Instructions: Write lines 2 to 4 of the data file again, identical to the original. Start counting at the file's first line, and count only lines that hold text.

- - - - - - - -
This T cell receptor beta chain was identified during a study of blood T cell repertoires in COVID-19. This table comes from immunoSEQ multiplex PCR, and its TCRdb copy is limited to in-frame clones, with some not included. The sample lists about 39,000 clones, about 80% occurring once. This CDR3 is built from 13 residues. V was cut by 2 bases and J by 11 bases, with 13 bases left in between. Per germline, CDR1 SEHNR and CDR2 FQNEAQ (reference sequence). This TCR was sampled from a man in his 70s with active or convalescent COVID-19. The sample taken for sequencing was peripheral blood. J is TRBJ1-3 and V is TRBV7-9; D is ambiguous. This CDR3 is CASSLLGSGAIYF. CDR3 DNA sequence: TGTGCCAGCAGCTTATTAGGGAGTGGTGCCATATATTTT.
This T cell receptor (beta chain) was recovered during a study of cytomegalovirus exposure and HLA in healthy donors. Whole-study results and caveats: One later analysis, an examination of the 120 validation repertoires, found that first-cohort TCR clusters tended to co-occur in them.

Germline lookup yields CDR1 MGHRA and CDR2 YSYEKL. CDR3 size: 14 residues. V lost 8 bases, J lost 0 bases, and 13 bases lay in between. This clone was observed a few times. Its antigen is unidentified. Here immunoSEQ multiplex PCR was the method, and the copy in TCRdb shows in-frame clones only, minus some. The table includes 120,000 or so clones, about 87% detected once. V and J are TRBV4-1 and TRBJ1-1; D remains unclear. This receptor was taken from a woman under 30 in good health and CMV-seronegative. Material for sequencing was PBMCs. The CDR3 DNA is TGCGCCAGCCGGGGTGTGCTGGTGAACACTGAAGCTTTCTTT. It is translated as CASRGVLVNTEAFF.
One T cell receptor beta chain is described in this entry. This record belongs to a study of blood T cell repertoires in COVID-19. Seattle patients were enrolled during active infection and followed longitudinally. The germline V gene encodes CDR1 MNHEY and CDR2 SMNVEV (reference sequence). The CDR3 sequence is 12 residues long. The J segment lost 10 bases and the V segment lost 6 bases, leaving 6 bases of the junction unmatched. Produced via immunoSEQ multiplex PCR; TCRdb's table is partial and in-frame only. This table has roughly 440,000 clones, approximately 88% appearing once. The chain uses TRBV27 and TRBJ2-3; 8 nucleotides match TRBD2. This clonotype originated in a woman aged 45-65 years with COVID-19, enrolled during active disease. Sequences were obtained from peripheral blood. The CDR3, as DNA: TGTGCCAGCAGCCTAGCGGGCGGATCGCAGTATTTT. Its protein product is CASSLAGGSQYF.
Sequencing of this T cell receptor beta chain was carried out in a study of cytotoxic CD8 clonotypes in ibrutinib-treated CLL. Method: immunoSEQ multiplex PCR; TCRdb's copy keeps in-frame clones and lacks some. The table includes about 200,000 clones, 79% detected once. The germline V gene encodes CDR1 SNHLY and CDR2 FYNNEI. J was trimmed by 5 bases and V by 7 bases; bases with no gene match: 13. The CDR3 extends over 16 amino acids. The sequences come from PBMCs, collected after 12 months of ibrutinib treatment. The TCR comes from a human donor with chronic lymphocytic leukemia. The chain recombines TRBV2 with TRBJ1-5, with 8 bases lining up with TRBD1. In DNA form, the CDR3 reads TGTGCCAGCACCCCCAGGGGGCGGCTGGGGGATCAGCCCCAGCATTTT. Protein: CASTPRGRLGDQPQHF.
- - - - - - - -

This T cell receptor (beta chain) was recovered during a study of cytomegalovirus exposure and HLA in healthy donors. Whole-study results and caveats: One later analysis, an examination of the 120 validation repertoires, found that first-cohort TCR clusters tended to co-occur in them.

Germline lookup yields CDR1 MGHRA and CDR2 YSYEKL. CDR3 size: 14 residues. V lost 8 bases, J lost 0 bases, and 13 bases lay in between. This clone was observed a few times. Its antigen is unidentified. Here immunoSEQ multiplex PCR was the method, and the copy in TCRdb shows in-frame clones only, minus some. The table includes 120,000 or so clones, about 87% detected once. V and J are TRBV4-1 and TRBJ1-1; D remains unclear. This receptor was taken from a woman under 30 in good health and CMV-seronegative. Material for sequencing was PBMCs. The CDR3 DNA is TGCGCCAGCCGGGGTGTGCTGGTGAACACTGAAGCTTTCTTT. It is translated as CASRGVLVNTEAFF.
One T cell receptor beta chain is described in this entry. This record belongs to a study of blood T cell repertoires in COVID-19. Seattle patients were enrolled during active infection and followed longitudinally. The germline V gene encodes CDR1 MNHEY and CDR2 SMNVEV (reference sequence). The CDR3 sequence is 12 residues long. The J segment lost 10 bases and the V segment lost 6 bases, leaving 6 bases of the junction unmatched. Produced via immunoSEQ multiplex PCR; TCRdb's table is partial and in-frame only. This table has roughly 440,000 clones, approximately 88% appearing once. The chain uses TRBV27 and TRBJ2-3; 8 nucleotides match TRBD2. This clonotype originated in a woman aged 45-65 years with COVID-19, enrolled during active disease. Sequences were obtained from peripheral blood. The CDR3, as DNA: TGTGCCAGCAGCCTAGCGGGCGGATCGCAGTATTTT. Its protein product is CASSLAGGSQYF.